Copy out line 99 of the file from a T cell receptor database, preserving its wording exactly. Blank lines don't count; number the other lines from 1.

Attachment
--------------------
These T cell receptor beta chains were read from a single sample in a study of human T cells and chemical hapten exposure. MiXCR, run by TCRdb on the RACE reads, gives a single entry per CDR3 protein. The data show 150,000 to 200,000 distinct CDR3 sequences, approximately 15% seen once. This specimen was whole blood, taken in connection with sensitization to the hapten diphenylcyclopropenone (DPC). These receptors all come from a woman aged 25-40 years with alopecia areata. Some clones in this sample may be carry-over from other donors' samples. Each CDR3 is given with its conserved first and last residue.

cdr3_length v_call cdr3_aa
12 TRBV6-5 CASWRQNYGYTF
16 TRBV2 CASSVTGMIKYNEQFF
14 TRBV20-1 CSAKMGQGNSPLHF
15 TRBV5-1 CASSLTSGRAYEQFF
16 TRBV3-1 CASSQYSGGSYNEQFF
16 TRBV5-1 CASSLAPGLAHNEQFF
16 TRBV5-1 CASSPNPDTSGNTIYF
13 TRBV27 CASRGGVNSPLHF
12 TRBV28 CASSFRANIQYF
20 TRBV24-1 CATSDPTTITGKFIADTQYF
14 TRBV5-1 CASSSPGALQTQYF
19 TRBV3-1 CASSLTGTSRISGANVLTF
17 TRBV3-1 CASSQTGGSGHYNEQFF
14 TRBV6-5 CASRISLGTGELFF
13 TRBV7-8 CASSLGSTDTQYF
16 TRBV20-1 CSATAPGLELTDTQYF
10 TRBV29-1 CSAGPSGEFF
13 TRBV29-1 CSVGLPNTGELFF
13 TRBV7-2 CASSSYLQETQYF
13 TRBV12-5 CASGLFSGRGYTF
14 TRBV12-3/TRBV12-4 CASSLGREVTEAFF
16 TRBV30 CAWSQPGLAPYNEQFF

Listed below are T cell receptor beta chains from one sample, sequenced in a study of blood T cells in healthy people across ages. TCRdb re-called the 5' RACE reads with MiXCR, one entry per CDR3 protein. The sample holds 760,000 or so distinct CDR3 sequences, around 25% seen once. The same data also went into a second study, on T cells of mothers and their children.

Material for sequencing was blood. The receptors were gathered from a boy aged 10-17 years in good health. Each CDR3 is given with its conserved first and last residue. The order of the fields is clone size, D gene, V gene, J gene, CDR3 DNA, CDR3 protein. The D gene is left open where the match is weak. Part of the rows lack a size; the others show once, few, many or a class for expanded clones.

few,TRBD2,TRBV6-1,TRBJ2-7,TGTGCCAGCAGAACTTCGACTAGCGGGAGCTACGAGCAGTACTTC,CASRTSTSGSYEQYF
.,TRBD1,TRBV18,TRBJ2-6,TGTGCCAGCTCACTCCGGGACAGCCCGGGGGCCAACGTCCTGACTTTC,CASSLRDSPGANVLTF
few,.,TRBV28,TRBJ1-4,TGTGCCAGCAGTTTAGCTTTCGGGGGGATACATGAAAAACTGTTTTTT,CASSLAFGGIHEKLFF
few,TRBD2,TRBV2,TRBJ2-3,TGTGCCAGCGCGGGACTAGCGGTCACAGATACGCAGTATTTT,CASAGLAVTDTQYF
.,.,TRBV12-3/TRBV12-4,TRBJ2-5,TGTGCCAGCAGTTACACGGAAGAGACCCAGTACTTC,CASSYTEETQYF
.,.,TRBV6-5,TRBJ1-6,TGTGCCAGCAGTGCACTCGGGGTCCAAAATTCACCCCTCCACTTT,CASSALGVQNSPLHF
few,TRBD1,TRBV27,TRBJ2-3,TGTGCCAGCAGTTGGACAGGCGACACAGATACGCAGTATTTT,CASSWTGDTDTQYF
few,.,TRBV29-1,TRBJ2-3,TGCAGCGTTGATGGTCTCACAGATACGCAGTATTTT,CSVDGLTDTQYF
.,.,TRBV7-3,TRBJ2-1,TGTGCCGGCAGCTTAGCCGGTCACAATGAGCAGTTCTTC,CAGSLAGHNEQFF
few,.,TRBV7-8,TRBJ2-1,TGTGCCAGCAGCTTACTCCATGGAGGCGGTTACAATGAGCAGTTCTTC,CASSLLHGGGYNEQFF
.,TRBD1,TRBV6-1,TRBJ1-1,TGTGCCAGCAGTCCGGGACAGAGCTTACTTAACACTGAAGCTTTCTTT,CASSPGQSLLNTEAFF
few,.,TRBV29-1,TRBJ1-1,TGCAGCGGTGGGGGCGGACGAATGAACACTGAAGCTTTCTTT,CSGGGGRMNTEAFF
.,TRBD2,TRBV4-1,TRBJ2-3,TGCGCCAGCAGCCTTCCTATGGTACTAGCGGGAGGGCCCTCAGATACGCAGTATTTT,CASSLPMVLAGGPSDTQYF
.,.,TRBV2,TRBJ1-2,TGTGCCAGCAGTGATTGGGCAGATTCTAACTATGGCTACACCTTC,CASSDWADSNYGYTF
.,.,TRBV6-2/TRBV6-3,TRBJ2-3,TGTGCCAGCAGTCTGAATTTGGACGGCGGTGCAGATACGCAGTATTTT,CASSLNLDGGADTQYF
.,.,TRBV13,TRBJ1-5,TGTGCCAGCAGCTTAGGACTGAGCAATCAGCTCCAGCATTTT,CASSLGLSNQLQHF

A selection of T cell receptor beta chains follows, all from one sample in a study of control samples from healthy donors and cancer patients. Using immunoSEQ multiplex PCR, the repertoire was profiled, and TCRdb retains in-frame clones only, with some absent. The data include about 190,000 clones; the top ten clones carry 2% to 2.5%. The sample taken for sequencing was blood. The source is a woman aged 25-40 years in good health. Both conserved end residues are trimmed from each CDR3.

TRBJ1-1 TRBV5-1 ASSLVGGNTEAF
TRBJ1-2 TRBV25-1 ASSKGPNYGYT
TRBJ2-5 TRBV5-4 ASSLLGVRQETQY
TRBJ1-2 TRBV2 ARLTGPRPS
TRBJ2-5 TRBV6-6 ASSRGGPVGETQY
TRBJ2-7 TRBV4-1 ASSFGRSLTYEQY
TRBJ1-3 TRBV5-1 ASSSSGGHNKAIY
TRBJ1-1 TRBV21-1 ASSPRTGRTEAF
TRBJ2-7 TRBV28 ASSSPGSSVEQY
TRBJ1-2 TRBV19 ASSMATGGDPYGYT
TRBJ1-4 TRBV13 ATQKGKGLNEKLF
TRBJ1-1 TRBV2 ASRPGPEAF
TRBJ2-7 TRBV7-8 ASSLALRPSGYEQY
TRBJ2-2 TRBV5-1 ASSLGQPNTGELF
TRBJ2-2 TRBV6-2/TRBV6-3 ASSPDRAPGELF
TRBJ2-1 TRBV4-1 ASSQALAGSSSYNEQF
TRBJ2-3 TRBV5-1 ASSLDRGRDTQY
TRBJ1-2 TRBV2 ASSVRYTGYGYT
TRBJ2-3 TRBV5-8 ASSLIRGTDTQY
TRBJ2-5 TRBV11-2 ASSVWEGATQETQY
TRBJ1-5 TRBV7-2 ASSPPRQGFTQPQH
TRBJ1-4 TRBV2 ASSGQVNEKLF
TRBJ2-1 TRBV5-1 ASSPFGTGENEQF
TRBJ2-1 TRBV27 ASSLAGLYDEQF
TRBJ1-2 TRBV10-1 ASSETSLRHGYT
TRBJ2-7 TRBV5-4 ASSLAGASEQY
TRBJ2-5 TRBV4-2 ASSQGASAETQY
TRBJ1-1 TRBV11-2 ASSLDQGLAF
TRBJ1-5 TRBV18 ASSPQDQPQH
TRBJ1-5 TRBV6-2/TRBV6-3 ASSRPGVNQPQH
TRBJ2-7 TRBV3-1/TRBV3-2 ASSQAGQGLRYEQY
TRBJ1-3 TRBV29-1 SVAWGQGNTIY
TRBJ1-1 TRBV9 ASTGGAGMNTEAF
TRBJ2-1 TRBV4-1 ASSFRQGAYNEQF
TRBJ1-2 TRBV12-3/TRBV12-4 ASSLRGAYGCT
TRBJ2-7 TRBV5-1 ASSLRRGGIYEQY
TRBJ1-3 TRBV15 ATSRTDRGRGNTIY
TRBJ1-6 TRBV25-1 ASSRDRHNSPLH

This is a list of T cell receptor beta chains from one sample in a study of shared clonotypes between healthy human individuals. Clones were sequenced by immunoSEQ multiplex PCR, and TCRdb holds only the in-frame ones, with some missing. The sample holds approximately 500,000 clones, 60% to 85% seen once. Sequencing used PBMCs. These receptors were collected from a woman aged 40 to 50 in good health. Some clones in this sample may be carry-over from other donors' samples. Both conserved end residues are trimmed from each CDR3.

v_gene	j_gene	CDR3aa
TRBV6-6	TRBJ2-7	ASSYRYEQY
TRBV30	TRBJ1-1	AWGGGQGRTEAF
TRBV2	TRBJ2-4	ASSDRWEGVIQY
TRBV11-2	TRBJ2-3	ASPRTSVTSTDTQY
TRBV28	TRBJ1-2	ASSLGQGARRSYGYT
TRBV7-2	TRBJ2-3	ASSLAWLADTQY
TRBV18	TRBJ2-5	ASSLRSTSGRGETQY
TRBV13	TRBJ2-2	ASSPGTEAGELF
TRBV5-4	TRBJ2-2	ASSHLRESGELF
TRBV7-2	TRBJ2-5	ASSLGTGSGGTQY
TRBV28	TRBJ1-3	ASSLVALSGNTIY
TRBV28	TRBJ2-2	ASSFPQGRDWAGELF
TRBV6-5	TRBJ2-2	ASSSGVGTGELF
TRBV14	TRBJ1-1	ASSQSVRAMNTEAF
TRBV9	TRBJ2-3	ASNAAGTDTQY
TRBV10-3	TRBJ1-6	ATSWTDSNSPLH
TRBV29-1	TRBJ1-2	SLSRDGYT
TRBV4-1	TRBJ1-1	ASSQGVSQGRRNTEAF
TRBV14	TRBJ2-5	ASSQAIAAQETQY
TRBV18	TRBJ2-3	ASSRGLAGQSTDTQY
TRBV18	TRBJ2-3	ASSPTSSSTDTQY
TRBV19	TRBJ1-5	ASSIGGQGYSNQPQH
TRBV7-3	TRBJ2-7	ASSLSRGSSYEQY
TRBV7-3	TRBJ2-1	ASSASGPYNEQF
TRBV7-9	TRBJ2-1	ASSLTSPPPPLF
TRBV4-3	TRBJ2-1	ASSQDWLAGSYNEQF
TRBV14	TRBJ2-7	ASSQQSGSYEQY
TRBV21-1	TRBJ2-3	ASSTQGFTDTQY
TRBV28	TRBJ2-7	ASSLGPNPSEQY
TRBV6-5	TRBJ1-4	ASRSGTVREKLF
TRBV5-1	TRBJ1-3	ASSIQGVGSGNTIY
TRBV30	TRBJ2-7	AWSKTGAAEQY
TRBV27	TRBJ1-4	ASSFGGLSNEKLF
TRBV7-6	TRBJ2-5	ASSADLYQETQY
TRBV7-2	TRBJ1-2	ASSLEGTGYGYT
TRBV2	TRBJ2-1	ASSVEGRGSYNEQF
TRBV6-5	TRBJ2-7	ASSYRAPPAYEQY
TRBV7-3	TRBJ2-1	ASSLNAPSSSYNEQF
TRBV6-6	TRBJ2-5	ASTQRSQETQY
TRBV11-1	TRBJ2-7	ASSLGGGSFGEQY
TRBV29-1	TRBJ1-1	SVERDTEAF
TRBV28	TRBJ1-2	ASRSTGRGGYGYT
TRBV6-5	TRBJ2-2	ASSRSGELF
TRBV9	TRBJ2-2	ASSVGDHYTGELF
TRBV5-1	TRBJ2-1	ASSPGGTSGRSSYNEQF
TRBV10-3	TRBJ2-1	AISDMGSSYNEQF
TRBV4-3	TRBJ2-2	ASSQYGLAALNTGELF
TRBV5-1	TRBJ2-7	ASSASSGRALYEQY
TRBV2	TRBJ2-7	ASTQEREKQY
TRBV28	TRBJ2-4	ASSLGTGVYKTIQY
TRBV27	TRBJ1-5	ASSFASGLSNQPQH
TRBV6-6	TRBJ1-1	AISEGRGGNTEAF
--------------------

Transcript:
TRBV10-3	TRBJ1-6	ATSWTDSNSPLH